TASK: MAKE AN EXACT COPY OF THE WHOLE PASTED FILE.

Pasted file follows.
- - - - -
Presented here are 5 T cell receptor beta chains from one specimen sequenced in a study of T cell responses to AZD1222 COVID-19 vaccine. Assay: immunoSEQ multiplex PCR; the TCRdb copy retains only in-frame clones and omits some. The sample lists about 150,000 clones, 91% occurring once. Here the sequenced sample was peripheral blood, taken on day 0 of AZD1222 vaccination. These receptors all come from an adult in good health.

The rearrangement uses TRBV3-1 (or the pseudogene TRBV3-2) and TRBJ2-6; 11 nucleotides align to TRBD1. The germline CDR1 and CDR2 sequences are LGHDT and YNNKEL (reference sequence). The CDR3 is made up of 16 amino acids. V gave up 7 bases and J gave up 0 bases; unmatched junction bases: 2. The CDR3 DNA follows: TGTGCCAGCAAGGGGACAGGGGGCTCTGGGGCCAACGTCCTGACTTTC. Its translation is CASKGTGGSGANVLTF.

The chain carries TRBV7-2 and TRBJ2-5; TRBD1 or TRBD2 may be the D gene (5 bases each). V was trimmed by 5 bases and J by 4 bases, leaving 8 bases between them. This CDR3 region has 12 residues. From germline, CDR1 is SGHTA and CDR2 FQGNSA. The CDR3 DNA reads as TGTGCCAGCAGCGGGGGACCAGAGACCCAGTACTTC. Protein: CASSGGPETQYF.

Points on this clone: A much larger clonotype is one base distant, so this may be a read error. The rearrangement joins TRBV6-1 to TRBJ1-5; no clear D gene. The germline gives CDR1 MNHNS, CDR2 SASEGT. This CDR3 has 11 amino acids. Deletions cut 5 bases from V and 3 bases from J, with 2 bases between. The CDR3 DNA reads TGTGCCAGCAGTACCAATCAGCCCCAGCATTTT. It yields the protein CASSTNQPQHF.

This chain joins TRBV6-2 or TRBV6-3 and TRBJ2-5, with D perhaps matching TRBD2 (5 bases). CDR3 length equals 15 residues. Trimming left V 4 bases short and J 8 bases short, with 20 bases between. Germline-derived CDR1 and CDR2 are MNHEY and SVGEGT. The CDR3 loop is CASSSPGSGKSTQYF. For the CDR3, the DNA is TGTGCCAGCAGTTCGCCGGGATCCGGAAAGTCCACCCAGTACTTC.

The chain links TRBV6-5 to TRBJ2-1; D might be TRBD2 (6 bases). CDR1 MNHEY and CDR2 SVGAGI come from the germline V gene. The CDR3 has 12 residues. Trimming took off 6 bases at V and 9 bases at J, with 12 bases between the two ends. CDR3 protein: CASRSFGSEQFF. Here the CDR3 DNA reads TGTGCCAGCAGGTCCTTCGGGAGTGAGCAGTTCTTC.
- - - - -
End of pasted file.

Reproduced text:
Presented here are 5 T cell receptor beta chains from one specimen sequenced in a study of T cell responses to AZD1222 COVID-19 vaccine. Assay: immunoSEQ multiplex PCR; the TCRdb copy retains only in-frame clones and omits some. The sample lists about 150,000 clones, 91% occurring once. Here the sequenced sample was peripheral blood, taken on day 0 of AZD1222 vaccination. These receptors all come from an adult in good health.

The rearrangement uses TRBV3-1 (or the pseudogene TRBV3-2) and TRBJ2-6; 11 nucleotides align to TRBD1. The germline CDR1 and CDR2 sequences are LGHDT and YNNKEL (reference sequence). The CDR3 is made up of 16 amino acids. V gave up 7 bases and J gave up 0 bases; unmatched junction bases: 2. The CDR3 DNA follows: TGTGCCAGCAAGGGGACAGGGGGCTCTGGGGCCAACGTCCTGACTTTC. Its translation is CASKGTGGSGANVLTF.

The chain carries TRBV7-2 and TRBJ2-5; TRBD1 or TRBD2 may be the D gene (5 bases each). V was trimmed by 5 bases and J by 4 bases, leaving 8 bases between them. This CDR3 region has 12 residues. From germline, CDR1 is SGHTA and CDR2 FQGNSA. The CDR3 DNA reads as TGTGCCAGCAGCGGGGGACCAGAGACCCAGTACTTC. Protein: CASSGGPETQYF.

Points on this clone: A much larger clonotype is one base distant, so this may be a read error. The rearrangement joins TRBV6-1 to TRBJ1-5; no clear D gene. The germline gives CDR1 MNHNS, CDR2 SASEGT. This CDR3 has 11 amino acids. Deletions cut 5 bases from V and 3 bases from J, with 2 bases between. The CDR3 DNA reads TGTGCCAGCAGTACCAATCAGCCCCAGCATTTT. It yields the protein CASSTNQPQHF.

This chain joins TRBV6-2 or TRBV6-3 and TRBJ2-5, with D perhaps matching TRBD2 (5 bases). CDR3 length equals 15 residues. Trimming left V 4 bases short and J 8 bases short, with 20 bases between. Germline-derived CDR1 and CDR2 are MNHEY and SVGEGT. The CDR3 loop is CASSSPGSGKSTQYF. For the CDR3, the DNA is TGTGCCAGCAGTTCGCCGGGATCCGGAAAGTCCACCCAGTACTTC.

The chain links TRBV6-5 to TRBJ2-1; D might be TRBD2 (6 bases). CDR1 MNHEY and CDR2 SVGAGI come from the germline V gene. The CDR3 has 12 residues. Trimming took off 6 bases at V and 9 bases at J, with 12 bases between the two ends. CDR3 protein: CASRSFGSEQFF. Here the CDR3 DNA reads TGTGCCAGCAGGTCCTTCGGGAGTGAGCAGTTCTTC.